What your friends' brains look like when they think of you: Your brain patterns are reflected in them, study finds -- ScienceDaily
The fMRI took images of each person's brain while they completed a task similar to the one they did earlier. They rated each of their friends and themselves on 48 traits, including lonely, sad, cold, lazy, overcritical, trustworthy, enthusiastic, clumsy, fashionable, helpful, smart, punctual and nice.
As they expected from previous research, the researchers saw activity in the medial prefrontal cortex, a part of the brain implicated in thinking about the self and close others, as the participants thought about the personality traits of themselves and their friends.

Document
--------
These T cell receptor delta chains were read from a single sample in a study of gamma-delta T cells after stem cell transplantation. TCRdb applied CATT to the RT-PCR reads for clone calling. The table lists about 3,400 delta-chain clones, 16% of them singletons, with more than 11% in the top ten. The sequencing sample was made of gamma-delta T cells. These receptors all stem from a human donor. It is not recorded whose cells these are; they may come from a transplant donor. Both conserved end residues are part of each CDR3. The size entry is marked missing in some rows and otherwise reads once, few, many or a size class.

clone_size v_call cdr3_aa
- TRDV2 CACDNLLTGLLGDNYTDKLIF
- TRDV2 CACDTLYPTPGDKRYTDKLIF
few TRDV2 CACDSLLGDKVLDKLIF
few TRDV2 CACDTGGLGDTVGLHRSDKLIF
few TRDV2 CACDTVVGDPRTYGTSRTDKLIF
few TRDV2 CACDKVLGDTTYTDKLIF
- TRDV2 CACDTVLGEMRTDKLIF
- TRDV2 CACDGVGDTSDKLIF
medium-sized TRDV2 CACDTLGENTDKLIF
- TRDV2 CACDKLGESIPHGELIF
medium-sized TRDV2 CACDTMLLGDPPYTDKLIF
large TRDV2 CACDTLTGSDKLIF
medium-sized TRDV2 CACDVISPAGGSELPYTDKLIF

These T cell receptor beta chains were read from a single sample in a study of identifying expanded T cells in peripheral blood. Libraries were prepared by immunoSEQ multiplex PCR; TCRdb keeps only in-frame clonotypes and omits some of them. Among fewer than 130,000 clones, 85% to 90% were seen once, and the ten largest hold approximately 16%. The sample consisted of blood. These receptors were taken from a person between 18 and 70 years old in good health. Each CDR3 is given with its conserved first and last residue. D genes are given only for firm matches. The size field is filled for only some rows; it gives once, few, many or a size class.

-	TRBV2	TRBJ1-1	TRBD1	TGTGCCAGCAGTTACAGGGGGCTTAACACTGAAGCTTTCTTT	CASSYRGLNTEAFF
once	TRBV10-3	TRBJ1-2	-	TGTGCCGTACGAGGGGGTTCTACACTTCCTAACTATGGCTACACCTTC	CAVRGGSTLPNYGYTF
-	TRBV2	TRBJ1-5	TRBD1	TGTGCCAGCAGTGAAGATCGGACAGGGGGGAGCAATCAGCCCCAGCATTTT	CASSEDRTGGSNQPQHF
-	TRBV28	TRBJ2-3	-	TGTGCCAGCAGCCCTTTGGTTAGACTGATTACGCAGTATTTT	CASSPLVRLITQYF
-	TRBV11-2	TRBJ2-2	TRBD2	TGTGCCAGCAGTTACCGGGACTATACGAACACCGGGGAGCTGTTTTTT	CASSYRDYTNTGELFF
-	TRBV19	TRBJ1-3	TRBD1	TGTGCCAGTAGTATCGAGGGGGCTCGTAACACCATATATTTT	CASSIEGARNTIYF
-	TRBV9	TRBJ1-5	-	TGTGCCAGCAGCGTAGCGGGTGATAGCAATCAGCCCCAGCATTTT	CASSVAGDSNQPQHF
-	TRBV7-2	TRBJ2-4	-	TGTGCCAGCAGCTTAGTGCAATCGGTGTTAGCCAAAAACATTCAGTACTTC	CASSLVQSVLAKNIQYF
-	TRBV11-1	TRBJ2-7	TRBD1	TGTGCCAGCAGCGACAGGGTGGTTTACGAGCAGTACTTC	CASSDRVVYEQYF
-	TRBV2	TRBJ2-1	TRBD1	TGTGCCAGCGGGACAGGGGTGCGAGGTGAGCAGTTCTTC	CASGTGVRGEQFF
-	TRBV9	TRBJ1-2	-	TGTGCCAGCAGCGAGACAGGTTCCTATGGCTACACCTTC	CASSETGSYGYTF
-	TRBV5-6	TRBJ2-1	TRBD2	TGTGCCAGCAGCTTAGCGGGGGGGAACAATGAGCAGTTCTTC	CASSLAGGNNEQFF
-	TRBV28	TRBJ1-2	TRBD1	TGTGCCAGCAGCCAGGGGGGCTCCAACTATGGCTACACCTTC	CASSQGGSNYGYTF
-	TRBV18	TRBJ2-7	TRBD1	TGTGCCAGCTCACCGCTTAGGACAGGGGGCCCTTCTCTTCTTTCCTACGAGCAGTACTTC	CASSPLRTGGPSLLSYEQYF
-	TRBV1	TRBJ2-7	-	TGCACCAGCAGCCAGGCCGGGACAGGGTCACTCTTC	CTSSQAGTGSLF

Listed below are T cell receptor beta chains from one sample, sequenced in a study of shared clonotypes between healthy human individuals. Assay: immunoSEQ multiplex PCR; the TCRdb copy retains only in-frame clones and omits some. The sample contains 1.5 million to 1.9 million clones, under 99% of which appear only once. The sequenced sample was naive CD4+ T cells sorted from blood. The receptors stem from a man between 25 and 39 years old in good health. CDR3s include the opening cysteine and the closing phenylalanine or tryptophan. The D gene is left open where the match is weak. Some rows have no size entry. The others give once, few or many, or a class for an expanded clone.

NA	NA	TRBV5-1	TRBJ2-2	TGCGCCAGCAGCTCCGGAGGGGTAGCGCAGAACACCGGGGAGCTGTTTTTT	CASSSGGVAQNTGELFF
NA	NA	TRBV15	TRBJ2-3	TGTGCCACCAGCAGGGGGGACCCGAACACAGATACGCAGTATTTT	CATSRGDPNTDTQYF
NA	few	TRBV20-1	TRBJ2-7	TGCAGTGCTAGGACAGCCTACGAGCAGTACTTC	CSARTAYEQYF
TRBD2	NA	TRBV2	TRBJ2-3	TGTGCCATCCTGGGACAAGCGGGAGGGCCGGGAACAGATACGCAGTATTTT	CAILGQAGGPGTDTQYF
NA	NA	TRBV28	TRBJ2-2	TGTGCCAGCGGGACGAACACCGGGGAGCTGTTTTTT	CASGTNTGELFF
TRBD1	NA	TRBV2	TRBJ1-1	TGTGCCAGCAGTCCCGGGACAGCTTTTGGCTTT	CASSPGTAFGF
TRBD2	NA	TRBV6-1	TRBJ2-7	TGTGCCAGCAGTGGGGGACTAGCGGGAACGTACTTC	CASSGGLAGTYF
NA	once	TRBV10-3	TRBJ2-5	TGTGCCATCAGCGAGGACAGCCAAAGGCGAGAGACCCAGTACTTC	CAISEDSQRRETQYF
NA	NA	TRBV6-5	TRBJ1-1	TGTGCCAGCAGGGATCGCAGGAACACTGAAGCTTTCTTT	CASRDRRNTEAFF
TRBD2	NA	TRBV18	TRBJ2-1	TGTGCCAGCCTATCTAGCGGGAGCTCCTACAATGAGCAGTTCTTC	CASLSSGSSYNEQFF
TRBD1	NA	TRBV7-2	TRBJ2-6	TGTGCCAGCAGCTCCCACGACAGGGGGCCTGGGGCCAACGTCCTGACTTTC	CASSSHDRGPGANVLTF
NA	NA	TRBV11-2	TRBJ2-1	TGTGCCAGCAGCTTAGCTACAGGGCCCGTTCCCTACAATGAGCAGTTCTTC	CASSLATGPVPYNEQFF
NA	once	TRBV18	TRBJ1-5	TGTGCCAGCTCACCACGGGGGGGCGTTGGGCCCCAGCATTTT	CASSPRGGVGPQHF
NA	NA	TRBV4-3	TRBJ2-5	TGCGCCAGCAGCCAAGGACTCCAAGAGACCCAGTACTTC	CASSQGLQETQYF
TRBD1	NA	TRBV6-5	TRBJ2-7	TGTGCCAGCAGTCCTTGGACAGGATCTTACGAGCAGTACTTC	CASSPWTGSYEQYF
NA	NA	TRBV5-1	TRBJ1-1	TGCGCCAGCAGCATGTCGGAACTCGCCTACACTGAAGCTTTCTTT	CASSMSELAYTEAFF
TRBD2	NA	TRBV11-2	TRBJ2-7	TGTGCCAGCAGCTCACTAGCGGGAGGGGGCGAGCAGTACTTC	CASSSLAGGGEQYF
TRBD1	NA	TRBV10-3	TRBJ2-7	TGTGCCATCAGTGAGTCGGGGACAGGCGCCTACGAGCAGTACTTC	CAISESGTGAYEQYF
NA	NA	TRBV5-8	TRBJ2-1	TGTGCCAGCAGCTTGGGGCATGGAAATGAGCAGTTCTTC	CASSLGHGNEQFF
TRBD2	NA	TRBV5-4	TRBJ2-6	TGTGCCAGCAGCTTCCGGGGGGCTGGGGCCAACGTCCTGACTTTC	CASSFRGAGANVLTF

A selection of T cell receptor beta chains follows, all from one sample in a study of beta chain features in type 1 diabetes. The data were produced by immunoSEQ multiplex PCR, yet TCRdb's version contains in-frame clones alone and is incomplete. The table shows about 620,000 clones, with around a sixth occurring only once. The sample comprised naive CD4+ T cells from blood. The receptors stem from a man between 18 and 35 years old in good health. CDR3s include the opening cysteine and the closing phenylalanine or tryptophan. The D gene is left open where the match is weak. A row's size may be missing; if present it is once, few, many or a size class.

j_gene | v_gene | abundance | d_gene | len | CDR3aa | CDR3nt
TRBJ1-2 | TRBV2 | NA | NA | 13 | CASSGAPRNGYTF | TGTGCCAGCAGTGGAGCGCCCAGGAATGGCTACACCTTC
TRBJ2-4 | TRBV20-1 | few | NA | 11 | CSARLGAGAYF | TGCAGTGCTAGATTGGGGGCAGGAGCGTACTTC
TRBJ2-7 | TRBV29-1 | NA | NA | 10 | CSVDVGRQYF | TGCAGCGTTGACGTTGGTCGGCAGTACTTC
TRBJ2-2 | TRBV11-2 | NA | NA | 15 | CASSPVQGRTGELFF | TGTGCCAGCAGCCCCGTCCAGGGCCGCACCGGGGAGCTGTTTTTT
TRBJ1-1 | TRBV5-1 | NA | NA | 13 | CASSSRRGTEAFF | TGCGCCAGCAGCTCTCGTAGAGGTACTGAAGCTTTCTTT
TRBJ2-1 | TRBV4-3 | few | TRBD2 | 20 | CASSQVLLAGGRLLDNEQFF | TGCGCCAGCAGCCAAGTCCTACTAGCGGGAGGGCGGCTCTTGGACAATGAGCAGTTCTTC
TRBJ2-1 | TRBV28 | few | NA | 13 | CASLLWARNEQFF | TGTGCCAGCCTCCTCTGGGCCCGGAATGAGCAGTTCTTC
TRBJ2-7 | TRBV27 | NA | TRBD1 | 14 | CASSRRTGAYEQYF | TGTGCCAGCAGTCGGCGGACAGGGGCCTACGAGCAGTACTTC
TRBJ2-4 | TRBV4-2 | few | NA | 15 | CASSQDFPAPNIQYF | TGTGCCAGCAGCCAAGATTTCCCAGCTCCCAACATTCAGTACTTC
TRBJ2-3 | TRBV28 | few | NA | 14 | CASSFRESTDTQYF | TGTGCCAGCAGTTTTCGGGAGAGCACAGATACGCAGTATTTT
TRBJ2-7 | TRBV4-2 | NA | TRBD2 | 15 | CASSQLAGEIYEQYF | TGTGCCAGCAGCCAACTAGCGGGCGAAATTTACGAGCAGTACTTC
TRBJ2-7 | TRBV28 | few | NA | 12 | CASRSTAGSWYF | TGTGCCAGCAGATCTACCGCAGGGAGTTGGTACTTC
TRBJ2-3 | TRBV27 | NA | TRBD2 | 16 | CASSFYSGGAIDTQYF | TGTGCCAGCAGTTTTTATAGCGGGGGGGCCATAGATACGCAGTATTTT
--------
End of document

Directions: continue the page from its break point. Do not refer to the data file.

The study found that for each participant, the combined brain activity of their friends evaluating them looked a lot like their own brain activity.
This suggests that order to accurately perceive another person, your neural representation of that person -- your patterns of brain activity for their identity -- has to essentially match the pattern in that persons' brain when they are thinking about themselves, Wagner said.